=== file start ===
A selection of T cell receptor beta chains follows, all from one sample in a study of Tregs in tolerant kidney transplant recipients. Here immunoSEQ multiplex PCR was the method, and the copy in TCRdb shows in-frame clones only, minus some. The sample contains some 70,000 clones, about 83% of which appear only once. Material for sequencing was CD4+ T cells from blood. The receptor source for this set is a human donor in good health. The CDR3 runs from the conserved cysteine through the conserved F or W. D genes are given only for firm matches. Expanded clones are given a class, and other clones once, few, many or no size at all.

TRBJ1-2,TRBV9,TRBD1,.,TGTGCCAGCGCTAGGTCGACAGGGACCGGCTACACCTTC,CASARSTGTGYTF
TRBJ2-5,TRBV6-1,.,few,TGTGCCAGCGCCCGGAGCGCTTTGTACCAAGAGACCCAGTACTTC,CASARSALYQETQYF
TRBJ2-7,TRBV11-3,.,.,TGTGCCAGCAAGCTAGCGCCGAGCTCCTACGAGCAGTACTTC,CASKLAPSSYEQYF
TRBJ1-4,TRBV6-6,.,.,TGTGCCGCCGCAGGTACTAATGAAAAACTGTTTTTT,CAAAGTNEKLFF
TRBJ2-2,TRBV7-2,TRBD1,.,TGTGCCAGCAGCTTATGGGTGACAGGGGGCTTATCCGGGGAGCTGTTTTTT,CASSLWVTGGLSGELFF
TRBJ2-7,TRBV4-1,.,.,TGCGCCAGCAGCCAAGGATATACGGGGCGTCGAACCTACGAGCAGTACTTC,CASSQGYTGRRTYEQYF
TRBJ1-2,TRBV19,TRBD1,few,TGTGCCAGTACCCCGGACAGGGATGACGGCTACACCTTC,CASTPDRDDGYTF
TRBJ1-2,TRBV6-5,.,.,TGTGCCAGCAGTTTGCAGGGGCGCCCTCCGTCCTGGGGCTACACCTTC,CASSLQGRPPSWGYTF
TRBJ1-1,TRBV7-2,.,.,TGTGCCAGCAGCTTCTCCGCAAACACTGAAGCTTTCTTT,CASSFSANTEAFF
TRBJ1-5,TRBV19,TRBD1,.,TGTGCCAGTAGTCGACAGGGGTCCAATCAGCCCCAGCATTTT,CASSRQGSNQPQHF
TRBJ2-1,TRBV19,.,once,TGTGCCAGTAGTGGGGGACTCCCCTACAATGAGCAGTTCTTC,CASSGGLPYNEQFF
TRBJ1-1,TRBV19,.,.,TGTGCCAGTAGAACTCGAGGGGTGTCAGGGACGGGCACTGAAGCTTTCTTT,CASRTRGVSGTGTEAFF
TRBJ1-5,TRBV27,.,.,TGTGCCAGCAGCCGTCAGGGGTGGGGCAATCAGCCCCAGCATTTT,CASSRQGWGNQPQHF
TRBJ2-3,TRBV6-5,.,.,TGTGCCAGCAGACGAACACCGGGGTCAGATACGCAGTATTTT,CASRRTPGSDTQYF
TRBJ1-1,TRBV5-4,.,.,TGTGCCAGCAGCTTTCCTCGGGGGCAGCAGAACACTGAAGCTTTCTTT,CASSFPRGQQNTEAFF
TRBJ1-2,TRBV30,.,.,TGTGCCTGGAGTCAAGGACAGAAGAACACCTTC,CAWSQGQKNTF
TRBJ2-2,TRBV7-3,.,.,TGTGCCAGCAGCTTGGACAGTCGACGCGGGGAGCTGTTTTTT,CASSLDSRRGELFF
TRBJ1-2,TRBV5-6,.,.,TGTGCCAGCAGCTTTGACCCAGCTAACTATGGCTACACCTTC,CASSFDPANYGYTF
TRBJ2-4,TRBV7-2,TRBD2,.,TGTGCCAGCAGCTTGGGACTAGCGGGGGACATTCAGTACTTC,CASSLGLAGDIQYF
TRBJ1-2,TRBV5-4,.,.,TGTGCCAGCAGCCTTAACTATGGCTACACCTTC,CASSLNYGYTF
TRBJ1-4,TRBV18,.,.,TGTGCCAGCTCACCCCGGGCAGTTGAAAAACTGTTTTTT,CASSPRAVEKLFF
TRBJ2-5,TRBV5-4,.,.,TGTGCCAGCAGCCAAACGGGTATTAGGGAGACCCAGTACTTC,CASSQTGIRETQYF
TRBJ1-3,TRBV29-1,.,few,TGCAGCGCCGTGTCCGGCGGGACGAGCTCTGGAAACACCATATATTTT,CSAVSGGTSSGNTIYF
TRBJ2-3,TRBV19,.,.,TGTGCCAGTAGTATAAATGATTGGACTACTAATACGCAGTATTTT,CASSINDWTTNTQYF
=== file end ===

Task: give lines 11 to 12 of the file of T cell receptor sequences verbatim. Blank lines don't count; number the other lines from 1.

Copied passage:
TRBJ1-5,TRBV19,TRBD1,.,TGTGCCAGTAGTCGACAGGGGTCCAATCAGCCCCAGCATTTT,CASSRQGSNQPQHF
TRBJ2-1,TRBV19,.,once,TGTGCCAGTAGTGGGGGACTCCCCTACAATGAGCAGTTCTTC,CASSGGLPYNEQFF